Kylie Degenhardt has heard it all.

As a fair skin Palawa woman, the Youth Support Worker has had her identity questioned, been mocked for being Aboriginal and told she doesn’t belong.

“People say things like `how Aboriginal are you?’, like I need to prove it,’’ Kylie says.

“There’s still that mentality if you don’t fit the usual picture of what an Aboriginal person is meant to look like. The racism and stereotypes, they never go away.’’

The conversations Kylie’s skin colour provoke are a constant reminder of the challenges around identity and acceptance that endure today for many Aboriginal and Torres Strait Islander people.

The 43-year-old is passionate about reversing this `cultural disconnect’, born from past government policies and felt so painfully by her grandfather Robert, a member of the Stolen Generations.

“He didn’t see his sister until he was 60 odd years old and then they both passed away six months later – after a lifetime without each other,’’ Kylie says.

“It’s that disconnection: What he was made to think about his mum; what he was made to think about his culture; how policy and thinking turned our people against themselves.’’

In her role at headspace Port Adelaide, Kylie helps young people to embrace their heritage by connecting them to community and other supports for challenges such as depression and anxiety.

In addition, she teaches community service professionals to view mental health through a cultural lens, as one of a handful of facilitators in the state delivering Aboriginal and Torres Strait Islander Mental Health First Aid training.

Participants learn how to assist an Aboriginal or Torres Strait Islander adult who may be experiencing a mental health problem until appropriate professional help is received or the crisis resolves.

“Every day I see the trauma but I also see the resilience in people,’’ Kylie says.

“The younger generations especially are using their voice positively. Yes, they are angry, but they are also getting their message of survival out there: that we are still here, thriving and surviving!

“They are proud and they’re speaking up.’’

Mental health first aid courses will be held across the Adelaide Hills to teach drought-affected communities how to support people doing it tough.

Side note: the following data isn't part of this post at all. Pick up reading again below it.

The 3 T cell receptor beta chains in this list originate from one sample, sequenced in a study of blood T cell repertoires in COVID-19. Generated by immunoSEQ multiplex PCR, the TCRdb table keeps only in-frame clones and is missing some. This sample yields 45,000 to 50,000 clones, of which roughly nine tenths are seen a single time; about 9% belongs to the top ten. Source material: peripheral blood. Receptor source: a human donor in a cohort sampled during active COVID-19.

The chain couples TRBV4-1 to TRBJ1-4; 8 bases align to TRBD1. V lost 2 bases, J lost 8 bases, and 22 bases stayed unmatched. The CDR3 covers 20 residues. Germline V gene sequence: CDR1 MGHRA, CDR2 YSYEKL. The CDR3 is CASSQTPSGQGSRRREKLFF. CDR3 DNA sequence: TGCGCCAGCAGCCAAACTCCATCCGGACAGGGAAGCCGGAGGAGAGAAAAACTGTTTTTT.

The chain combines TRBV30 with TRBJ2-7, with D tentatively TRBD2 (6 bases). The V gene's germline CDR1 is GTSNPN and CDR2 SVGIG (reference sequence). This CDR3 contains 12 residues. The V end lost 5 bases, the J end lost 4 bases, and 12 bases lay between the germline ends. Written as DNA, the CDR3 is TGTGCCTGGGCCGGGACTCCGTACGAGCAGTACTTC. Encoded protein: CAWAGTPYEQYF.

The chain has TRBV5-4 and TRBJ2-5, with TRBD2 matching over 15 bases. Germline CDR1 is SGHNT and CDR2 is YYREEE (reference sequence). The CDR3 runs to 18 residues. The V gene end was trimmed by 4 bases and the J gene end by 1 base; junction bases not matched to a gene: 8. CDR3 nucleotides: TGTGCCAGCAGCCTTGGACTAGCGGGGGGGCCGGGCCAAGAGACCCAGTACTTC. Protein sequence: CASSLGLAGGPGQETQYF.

Participants will learn how to help people with, or in the early stages of, mental illness and how to respond to them in a crisis.

The course, which is free, is part of a drought assistance program currently being rolled out in regional South Australia by Centacare Catholic Family Services.

The program aims to assist people to manage a healthy work/life balance and the pressures changing climatic conditions place on relationships, finance, health, wellbeing and parenting.

“Drought and unpredictable weather can have a significant impact on farmers’ physical and mental health, as well as the wellbeing of their families, businesses and the communities they help to sustain,’’ said Jessica Justice, Centacare Drought Assistance Practitioner.

“We want to teach people how to respond if a friend asks them for help because providing appropriate support early on is critical to preventing crisis in the future.”

The Mental Health First Aid Course will be held at Infuse Church, 147 Hurling Drive, Mount Barker, on Wednesday, February 10 and Thursday, February 11 from 9am to 3pm.

Courses will follow in Tintinara, Balhannah and Tailem Bend.

The support is being funded by the Australian Government’s Drought Assistance Program.

Applications for the mental health first aid course close Friday, February 5.

To register, or for more information, please phone Centacare’s Murray Bridge office 08 8215 6320.


Meeting the Challenge

Centacare Catholic Family Services is a Catholic welfare organisation delivering a range of services across the Catholic Archdiocese of Adelaide.

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